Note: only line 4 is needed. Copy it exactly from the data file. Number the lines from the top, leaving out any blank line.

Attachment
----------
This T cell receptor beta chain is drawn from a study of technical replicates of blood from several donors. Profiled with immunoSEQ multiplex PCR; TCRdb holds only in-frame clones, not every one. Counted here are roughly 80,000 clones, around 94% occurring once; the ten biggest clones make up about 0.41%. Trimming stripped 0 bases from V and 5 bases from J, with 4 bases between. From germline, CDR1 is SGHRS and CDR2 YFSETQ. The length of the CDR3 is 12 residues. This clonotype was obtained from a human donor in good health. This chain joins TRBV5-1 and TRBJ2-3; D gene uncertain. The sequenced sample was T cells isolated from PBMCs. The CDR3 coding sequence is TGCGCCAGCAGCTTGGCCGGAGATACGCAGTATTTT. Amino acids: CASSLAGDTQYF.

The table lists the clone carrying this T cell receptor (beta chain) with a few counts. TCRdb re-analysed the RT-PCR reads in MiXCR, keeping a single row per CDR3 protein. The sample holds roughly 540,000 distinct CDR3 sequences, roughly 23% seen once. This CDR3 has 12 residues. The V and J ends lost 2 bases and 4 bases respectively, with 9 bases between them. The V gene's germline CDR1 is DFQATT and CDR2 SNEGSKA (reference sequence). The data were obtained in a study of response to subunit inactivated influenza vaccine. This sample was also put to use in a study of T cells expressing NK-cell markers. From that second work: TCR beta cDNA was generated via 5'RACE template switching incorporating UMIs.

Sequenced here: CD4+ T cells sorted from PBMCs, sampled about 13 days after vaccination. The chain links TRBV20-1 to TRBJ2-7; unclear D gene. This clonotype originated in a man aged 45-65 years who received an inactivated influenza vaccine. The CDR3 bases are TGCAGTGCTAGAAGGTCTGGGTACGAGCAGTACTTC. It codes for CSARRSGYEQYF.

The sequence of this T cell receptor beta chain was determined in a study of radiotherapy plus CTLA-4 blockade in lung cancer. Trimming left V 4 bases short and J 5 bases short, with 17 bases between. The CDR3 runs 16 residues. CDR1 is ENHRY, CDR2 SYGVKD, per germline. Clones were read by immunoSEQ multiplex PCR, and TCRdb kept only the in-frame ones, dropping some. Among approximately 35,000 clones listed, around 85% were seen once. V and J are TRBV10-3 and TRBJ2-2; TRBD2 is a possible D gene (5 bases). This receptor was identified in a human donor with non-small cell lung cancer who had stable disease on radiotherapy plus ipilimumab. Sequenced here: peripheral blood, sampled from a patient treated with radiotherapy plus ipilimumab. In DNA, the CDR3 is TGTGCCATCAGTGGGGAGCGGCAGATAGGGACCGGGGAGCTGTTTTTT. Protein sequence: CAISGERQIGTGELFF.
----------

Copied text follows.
The sequence of this T cell receptor beta chain was determined in a study of radiotherapy plus CTLA-4 blockade in lung cancer. Trimming left V 4 bases short and J 5 bases short, with 17 bases between. The CDR3 runs 16 residues. CDR1 is ENHRY, CDR2 SYGVKD, per germline. Clones were read by immunoSEQ multiplex PCR, and TCRdb kept only the in-frame ones, dropping some. Among approximately 35,000 clones listed, around 85% were seen once. V and J are TRBV10-3 and TRBJ2-2; TRBD2 is a possible D gene (5 bases). This receptor was identified in a human donor with non-small cell lung cancer who had stable disease on radiotherapy plus ipilimumab. Sequenced here: peripheral blood, sampled from a patient treated with radiotherapy plus ipilimumab. In DNA, the CDR3 is TGTGCCATCAGTGGGGAGCGGCAGATAGGGACCGGGGAGCTGTTTTTT. Protein sequence: CAISGERQIGTGELFF.